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NEWS IN BRIEF: A summary of developments across Los
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Supervisors Move to Publish Voter Booklets in Korean

September 16, 1998

In the county with the nation's largest Korean American population, a unanimous Board of Supervisors voted Tuesday to spend $160,000 to publish voter information booklets in Korean, beginning with the November election.

"It's an excellent decision," said Stewart Kwoh, president of the Asian Pacific American Legal Center, which has long pushed the proposal, along with a coalition of community organizations.

He said $160,000 is a "modest cost" to increase democratic participation from a significant group in Los Angeles County.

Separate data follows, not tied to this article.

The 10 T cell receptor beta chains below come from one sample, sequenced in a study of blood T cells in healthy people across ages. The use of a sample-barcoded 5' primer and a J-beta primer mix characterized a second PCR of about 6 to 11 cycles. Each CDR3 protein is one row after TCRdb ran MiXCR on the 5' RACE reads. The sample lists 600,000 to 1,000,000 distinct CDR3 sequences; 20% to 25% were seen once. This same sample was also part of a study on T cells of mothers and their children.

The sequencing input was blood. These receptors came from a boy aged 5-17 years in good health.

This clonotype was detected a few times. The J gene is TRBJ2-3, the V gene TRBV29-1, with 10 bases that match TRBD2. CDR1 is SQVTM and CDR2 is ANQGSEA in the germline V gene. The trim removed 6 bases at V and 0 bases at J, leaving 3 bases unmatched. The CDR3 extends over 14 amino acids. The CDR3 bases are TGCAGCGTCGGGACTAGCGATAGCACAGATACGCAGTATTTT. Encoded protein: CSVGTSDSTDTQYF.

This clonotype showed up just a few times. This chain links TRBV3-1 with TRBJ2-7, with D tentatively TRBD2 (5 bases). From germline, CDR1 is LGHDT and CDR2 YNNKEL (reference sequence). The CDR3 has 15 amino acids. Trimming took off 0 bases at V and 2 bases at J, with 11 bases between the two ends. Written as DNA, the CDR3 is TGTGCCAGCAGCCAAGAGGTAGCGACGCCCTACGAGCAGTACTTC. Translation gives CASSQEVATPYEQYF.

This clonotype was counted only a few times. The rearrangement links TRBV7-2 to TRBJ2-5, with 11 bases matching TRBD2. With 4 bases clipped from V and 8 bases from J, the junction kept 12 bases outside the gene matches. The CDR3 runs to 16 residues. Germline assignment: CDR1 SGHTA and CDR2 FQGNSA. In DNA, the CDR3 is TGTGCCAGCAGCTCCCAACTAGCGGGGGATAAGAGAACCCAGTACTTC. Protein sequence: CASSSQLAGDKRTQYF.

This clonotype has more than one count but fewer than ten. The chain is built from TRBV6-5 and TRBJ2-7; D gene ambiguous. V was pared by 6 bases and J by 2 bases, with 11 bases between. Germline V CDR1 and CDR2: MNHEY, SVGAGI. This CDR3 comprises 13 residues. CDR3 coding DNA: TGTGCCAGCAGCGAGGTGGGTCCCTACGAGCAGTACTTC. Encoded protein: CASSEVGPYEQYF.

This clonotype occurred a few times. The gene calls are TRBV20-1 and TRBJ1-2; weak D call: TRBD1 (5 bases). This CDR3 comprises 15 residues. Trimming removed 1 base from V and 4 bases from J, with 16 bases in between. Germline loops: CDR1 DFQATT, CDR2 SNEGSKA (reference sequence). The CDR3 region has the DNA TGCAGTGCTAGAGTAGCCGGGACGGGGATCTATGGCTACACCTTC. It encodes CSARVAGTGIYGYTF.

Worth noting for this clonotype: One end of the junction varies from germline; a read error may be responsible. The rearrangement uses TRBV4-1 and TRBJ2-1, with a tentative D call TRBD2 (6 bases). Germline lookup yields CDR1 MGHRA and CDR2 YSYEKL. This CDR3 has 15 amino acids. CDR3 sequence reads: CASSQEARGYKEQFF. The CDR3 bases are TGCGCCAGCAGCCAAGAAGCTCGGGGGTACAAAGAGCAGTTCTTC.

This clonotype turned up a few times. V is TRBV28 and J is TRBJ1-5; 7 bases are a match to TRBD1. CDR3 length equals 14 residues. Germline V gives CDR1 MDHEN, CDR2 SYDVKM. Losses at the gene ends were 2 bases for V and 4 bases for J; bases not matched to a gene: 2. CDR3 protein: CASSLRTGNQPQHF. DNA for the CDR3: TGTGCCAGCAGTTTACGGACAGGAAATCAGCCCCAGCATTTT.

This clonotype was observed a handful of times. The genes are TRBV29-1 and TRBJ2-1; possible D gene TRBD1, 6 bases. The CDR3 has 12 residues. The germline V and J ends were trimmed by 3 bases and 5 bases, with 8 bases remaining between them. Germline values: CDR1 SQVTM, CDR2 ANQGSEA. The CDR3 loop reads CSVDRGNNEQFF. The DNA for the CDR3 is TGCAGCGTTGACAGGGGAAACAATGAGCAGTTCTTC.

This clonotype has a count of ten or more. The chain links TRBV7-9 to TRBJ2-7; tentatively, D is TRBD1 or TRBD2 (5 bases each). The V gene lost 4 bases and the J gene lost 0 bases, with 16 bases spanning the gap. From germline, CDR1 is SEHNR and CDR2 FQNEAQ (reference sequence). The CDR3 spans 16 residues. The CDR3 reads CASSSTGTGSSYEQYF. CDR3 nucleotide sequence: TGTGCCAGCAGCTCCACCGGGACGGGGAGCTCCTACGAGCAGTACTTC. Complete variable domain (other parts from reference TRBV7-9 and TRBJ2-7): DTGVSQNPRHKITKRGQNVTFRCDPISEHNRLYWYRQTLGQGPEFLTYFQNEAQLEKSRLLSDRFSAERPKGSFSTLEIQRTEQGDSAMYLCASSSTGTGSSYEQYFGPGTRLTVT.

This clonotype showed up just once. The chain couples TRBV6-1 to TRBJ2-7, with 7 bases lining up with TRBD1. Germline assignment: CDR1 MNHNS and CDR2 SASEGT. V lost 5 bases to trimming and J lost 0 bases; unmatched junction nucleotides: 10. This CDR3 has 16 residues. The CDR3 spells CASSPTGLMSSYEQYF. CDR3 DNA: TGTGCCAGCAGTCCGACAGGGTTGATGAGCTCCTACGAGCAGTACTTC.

"Korean Americans can now exercise true citizenship," said Charles J. Kim, executive director of the Korean American Coalition, which has been in the forefront of registering Korean American voters. Kim said more than 50,000 Korean Americans are registered to vote in the county.

Election materials currently are printed in Japanese, Chinese, Tagalog and Vietnamese, in addition to English and Spanish.

The 1992 amendments to the federal Voting Rights Act require counties to supply voting materials for Latino, Asian American, American Indian and Alaskan minority groups that number 10,000 or more, speak little or no English and have a literacy rate below the national average.

Koreans had been left out because their literacy rate is above the national average.

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